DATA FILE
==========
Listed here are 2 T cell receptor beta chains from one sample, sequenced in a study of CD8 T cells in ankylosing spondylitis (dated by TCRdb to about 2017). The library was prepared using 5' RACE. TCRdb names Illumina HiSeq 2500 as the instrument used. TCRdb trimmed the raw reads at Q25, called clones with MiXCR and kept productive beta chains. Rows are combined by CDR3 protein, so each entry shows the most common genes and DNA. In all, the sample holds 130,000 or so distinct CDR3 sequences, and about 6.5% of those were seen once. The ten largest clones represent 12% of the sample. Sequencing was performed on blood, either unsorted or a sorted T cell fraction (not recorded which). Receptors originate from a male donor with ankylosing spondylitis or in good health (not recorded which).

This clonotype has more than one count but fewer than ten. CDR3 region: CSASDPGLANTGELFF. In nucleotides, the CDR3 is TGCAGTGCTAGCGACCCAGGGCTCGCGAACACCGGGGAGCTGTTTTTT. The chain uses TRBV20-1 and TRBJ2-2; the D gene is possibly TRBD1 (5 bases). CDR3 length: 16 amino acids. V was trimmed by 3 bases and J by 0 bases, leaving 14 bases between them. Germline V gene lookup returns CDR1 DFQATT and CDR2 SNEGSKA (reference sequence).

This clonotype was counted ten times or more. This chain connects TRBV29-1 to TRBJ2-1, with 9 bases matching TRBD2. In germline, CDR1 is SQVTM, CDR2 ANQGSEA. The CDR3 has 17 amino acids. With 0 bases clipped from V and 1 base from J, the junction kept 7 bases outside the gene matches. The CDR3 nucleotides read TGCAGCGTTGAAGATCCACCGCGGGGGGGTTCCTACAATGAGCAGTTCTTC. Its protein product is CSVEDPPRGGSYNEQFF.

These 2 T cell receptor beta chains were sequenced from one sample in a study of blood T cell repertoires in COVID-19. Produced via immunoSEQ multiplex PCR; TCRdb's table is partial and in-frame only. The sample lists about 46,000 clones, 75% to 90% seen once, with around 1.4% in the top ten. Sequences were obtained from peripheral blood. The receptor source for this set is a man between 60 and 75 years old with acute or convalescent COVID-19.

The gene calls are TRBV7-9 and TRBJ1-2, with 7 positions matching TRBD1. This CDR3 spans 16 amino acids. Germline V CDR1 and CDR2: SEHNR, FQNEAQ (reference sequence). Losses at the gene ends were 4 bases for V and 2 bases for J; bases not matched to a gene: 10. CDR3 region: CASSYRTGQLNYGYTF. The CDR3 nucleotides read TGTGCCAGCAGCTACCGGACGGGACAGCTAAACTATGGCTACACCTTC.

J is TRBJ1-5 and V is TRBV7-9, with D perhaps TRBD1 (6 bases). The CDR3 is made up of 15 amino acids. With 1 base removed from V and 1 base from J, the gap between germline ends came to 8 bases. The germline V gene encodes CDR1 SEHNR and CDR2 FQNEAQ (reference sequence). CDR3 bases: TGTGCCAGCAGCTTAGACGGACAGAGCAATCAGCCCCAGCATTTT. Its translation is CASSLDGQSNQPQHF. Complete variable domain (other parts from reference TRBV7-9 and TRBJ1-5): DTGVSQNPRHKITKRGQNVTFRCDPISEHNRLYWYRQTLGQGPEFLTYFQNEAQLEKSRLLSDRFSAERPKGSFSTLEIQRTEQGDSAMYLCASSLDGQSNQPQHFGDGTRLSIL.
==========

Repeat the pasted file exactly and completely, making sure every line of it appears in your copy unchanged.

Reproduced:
Listed here are 2 T cell receptor beta chains from one sample, sequenced in a study of CD8 T cells in ankylosing spondylitis (dated by TCRdb to about 2017). The library was prepared using 5' RACE. TCRdb names Illumina HiSeq 2500 as the instrument used. TCRdb trimmed the raw reads at Q25, called clones with MiXCR and kept productive beta chains. Rows are combined by CDR3 protein, so each entry shows the most common genes and DNA. In all, the sample holds 130,000 or so distinct CDR3 sequences, and about 6.5% of those were seen once. The ten largest clones represent 12% of the sample. Sequencing was performed on blood, either unsorted or a sorted T cell fraction (not recorded which). Receptors originate from a male donor with ankylosing spondylitis or in good health (not recorded which).

This clonotype has more than one count but fewer than ten. CDR3 region: CSASDPGLANTGELFF. In nucleotides, the CDR3 is TGCAGTGCTAGCGACCCAGGGCTCGCGAACACCGGGGAGCTGTTTTTT. The chain uses TRBV20-1 and TRBJ2-2; the D gene is possibly TRBD1 (5 bases). CDR3 length: 16 amino acids. V was trimmed by 3 bases and J by 0 bases, leaving 14 bases between them. Germline V gene lookup returns CDR1 DFQATT and CDR2 SNEGSKA (reference sequence).

This clonotype was counted ten times or more. This chain connects TRBV29-1 to TRBJ2-1, with 9 bases matching TRBD2. In germline, CDR1 is SQVTM, CDR2 ANQGSEA. The CDR3 has 17 amino acids. With 0 bases clipped from V and 1 base from J, the junction kept 7 bases outside the gene matches. The CDR3 nucleotides read TGCAGCGTTGAAGATCCACCGCGGGGGGGTTCCTACAATGAGCAGTTCTTC. Its protein product is CSVEDPPRGGSYNEQFF.

These 2 T cell receptor beta chains were sequenced from one sample in a study of blood T cell repertoires in COVID-19. Produced via immunoSEQ multiplex PCR; TCRdb's table is partial and in-frame only. The sample lists about 46,000 clones, 75% to 90% seen once, with around 1.4% in the top ten. Sequences were obtained from peripheral blood. The receptor source for this set is a man between 60 and 75 years old with acute or convalescent COVID-19.

The gene calls are TRBV7-9 and TRBJ1-2, with 7 positions matching TRBD1. This CDR3 spans 16 amino acids. Germline V CDR1 and CDR2: SEHNR, FQNEAQ (reference sequence). Losses at the gene ends were 4 bases for V and 2 bases for J; bases not matched to a gene: 10. CDR3 region: CASSYRTGQLNYGYTF. The CDR3 nucleotides read TGTGCCAGCAGCTACCGGACGGGACAGCTAAACTATGGCTACACCTTC.

J is TRBJ1-5 and V is TRBV7-9, with D perhaps TRBD1 (6 bases). The CDR3 is made up of 15 amino acids. With 1 base removed from V and 1 base from J, the gap between germline ends came to 8 bases. The germline V gene encodes CDR1 SEHNR and CDR2 FQNEAQ (reference sequence). CDR3 bases: TGTGCCAGCAGCTTAGACGGACAGAGCAATCAGCCCCAGCATTTT. Its translation is CASSLDGQSNQPQHF. Complete variable domain (other parts from reference TRBV7-9 and TRBJ1-5): DTGVSQNPRHKITKRGQNVTFRCDPISEHNRLYWYRQTLGQGPEFLTYFQNEAQLEKSRLLSDRFSAERPKGSFSTLEIQRTEQGDSAMYLCASSLDGQSNQPQHFGDGTRLSIL.